Excise taxes, as the term is used in the NIRC, refer to taxes applicable to certain specified goods or articles manufactured or produced in the Philippines for domestic sales or consumption or for any other disposition and to things imported into the Philippines. These taxes are imposed in addition to the value-added tax (VAT).16

As to petroleum products, Sec. 148 provides that excise taxes attach to the following refined and manufactured mineral oils and motor fuels as soon as they are in existence as such:

(a) Lubricating oils and greases;

(b) Processed gas;

(c) Waxes and petrolatum;

(d) Denatured alcohol to be used for motive power;

(e) Naphtha, regular gasoline and other similar products of distillation;

(f) Leaded premium gasoline;

(g) Aviation turbo jet fuel;

(h) Kerosene;

(i) Diesel fuel oil, and similar fuel oils having more or less the same generating power;

(j) Liquefied petroleum gas;

(k) Asphalts; and

(l) Bunker fuel oil and similar fuel oils having more or less the same generating capacity.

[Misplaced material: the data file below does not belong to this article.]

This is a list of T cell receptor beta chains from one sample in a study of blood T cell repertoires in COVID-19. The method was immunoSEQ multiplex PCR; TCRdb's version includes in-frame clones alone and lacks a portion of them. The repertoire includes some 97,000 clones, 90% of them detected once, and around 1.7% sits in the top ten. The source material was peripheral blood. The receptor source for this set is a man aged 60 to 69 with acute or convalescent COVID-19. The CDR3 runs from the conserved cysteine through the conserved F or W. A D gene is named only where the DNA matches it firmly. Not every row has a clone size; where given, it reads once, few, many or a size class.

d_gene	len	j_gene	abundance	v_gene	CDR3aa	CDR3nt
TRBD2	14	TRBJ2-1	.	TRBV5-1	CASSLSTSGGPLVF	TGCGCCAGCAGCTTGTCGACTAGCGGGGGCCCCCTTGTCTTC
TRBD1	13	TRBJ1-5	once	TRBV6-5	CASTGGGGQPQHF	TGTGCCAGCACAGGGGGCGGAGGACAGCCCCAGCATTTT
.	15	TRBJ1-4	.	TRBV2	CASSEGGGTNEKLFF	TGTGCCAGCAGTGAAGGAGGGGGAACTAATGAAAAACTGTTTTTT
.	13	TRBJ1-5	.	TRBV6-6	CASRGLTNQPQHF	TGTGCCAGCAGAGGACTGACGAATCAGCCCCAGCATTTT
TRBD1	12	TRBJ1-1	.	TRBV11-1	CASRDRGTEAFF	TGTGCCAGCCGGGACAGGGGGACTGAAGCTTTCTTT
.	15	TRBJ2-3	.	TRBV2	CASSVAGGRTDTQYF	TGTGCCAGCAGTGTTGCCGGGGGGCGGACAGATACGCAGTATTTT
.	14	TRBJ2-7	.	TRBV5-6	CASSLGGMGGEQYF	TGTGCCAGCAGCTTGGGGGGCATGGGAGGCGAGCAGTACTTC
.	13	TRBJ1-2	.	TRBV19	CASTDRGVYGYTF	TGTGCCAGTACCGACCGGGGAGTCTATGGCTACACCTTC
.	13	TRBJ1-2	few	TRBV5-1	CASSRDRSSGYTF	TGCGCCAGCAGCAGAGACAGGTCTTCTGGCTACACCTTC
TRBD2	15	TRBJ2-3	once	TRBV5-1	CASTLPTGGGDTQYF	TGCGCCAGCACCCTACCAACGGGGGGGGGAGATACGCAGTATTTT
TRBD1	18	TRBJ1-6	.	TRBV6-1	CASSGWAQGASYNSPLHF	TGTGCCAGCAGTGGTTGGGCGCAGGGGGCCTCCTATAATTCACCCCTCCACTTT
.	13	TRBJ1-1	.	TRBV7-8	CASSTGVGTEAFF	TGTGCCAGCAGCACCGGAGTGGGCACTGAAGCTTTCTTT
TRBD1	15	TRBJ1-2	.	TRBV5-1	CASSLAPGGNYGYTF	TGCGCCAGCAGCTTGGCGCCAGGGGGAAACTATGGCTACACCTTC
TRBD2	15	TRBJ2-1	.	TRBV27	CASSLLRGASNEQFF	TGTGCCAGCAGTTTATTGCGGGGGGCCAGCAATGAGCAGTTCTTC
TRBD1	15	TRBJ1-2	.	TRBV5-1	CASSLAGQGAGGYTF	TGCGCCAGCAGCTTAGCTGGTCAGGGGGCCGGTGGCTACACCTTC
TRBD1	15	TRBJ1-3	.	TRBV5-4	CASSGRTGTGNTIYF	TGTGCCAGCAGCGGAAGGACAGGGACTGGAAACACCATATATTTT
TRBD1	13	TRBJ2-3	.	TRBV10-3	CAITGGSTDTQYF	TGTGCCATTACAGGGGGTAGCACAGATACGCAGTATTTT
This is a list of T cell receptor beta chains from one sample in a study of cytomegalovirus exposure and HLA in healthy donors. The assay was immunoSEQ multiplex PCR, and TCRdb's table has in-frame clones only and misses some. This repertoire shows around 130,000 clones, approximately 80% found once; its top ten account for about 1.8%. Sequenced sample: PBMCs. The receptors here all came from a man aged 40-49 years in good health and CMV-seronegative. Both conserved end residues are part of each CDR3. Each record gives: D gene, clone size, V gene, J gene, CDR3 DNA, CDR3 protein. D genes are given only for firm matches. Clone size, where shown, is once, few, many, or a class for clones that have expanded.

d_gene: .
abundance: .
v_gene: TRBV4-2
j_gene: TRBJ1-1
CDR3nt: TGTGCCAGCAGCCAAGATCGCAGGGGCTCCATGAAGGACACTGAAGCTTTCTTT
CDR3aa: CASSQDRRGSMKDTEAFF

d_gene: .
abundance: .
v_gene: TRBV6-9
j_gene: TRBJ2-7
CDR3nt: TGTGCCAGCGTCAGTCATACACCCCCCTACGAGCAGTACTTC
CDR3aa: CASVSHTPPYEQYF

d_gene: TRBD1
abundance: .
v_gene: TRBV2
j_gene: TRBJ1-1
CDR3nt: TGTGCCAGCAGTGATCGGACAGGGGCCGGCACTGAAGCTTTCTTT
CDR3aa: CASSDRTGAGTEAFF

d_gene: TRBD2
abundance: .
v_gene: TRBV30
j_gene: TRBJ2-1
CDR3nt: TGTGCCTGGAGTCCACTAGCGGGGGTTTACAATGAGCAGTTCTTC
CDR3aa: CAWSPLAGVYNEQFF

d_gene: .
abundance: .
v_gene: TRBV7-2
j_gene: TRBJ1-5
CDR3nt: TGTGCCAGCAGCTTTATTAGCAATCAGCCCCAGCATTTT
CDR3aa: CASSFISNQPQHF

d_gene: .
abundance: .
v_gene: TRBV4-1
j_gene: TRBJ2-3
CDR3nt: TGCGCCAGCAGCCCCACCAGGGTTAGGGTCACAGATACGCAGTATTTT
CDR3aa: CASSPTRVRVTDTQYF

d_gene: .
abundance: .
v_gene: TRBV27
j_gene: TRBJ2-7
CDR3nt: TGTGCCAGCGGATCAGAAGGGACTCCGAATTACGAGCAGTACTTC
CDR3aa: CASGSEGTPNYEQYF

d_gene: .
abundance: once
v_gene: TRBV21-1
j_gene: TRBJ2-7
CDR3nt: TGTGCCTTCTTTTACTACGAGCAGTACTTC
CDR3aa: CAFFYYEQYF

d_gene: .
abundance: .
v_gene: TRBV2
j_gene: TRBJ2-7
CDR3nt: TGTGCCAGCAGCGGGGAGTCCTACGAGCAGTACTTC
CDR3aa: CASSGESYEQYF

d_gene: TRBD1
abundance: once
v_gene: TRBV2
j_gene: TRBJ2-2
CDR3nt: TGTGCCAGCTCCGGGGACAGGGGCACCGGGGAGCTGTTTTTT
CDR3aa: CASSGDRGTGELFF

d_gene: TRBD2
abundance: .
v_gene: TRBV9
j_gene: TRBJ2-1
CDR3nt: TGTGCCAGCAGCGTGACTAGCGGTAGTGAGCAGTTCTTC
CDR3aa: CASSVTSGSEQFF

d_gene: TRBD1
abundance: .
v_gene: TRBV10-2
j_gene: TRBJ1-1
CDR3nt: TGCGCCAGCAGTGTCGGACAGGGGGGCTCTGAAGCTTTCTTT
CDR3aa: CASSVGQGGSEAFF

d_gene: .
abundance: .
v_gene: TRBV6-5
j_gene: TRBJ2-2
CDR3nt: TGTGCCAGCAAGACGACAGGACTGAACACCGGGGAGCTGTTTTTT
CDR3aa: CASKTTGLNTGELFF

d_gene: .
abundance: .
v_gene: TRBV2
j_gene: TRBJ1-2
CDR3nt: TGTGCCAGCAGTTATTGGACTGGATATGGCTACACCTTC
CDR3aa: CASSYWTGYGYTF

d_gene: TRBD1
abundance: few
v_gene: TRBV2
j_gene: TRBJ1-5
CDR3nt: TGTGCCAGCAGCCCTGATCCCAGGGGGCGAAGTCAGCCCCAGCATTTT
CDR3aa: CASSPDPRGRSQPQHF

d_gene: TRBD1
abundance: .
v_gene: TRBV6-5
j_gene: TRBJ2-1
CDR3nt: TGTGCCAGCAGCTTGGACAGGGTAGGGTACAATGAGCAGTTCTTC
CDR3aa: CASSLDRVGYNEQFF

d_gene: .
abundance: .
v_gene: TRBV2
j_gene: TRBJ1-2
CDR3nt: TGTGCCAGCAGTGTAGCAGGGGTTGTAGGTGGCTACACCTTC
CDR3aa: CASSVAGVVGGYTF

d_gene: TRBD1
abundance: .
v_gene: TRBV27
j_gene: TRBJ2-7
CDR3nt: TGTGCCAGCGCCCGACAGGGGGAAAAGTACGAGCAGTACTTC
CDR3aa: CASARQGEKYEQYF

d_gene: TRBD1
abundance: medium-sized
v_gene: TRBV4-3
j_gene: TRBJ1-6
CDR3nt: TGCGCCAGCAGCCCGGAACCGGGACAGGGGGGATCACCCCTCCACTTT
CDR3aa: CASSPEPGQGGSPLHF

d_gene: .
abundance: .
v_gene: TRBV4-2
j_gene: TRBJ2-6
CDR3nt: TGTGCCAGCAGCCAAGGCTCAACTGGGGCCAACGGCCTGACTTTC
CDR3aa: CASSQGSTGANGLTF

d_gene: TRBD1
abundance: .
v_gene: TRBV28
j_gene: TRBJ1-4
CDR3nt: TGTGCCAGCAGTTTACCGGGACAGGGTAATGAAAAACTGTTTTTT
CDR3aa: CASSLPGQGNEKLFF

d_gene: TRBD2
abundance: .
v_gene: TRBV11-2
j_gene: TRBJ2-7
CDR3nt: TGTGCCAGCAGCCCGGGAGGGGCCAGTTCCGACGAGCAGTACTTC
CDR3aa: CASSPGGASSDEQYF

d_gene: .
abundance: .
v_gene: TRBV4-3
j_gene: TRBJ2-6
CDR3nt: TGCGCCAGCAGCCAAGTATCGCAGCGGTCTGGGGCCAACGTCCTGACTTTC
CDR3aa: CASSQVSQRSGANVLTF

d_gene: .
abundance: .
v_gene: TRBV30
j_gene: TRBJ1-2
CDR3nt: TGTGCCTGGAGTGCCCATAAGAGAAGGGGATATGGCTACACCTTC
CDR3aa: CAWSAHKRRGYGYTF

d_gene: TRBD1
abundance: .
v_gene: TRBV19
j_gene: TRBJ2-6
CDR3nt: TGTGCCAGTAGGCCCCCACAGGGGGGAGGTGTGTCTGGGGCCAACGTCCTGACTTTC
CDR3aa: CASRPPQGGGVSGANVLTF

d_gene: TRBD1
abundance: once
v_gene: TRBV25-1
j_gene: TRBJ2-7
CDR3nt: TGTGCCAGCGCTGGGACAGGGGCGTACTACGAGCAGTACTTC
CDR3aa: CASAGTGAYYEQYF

Beginning January 1, 1999, excise taxes levied on locally manufactured petroleum products and indigenous petroleum are required to be paid before their removal from the place of production.17 However, Sec. 135 provides:

SEC. 135. Petroleum Products Sold to International Carriers and Exempt Entities or Agencies. Ė Petroleum products sold to the following are exempt from excise tax:

(a) International carriers of Philippine or foreign registry on their use or consumption outside the Philippines: Provided, That the petroleum products sold to these international carriers shall be stored in a bonded storage tank and may be disposed of only in accordance with the rules and regulations to be prescribed by the Secretary of Finance, upon recommendation of the Commissioner;

(b) Exempt entities or agencies covered by tax treaties, conventions and other international agreements for their use or consumption: Provided, however, That the country of said foreign international carrier or exempt entities or agencies exempts from similar taxes petroleum products sold to Philippine carriers, entities or agencies; and

(c) Entities which are by law exempt from direct and indirect taxes.

Respondent claims it is entitled to a tax refund because those petroleum products it sold to international carriers are not subject to excise tax, hence the excise taxes it paid upon withdrawal of those products were erroneously or illegally collected and should not have been paid in the first place. Since the excise tax exemption attached to the petroleum products themselves, the manufacturer or producer is under no duty to pay the excise tax thereon.

We disagree.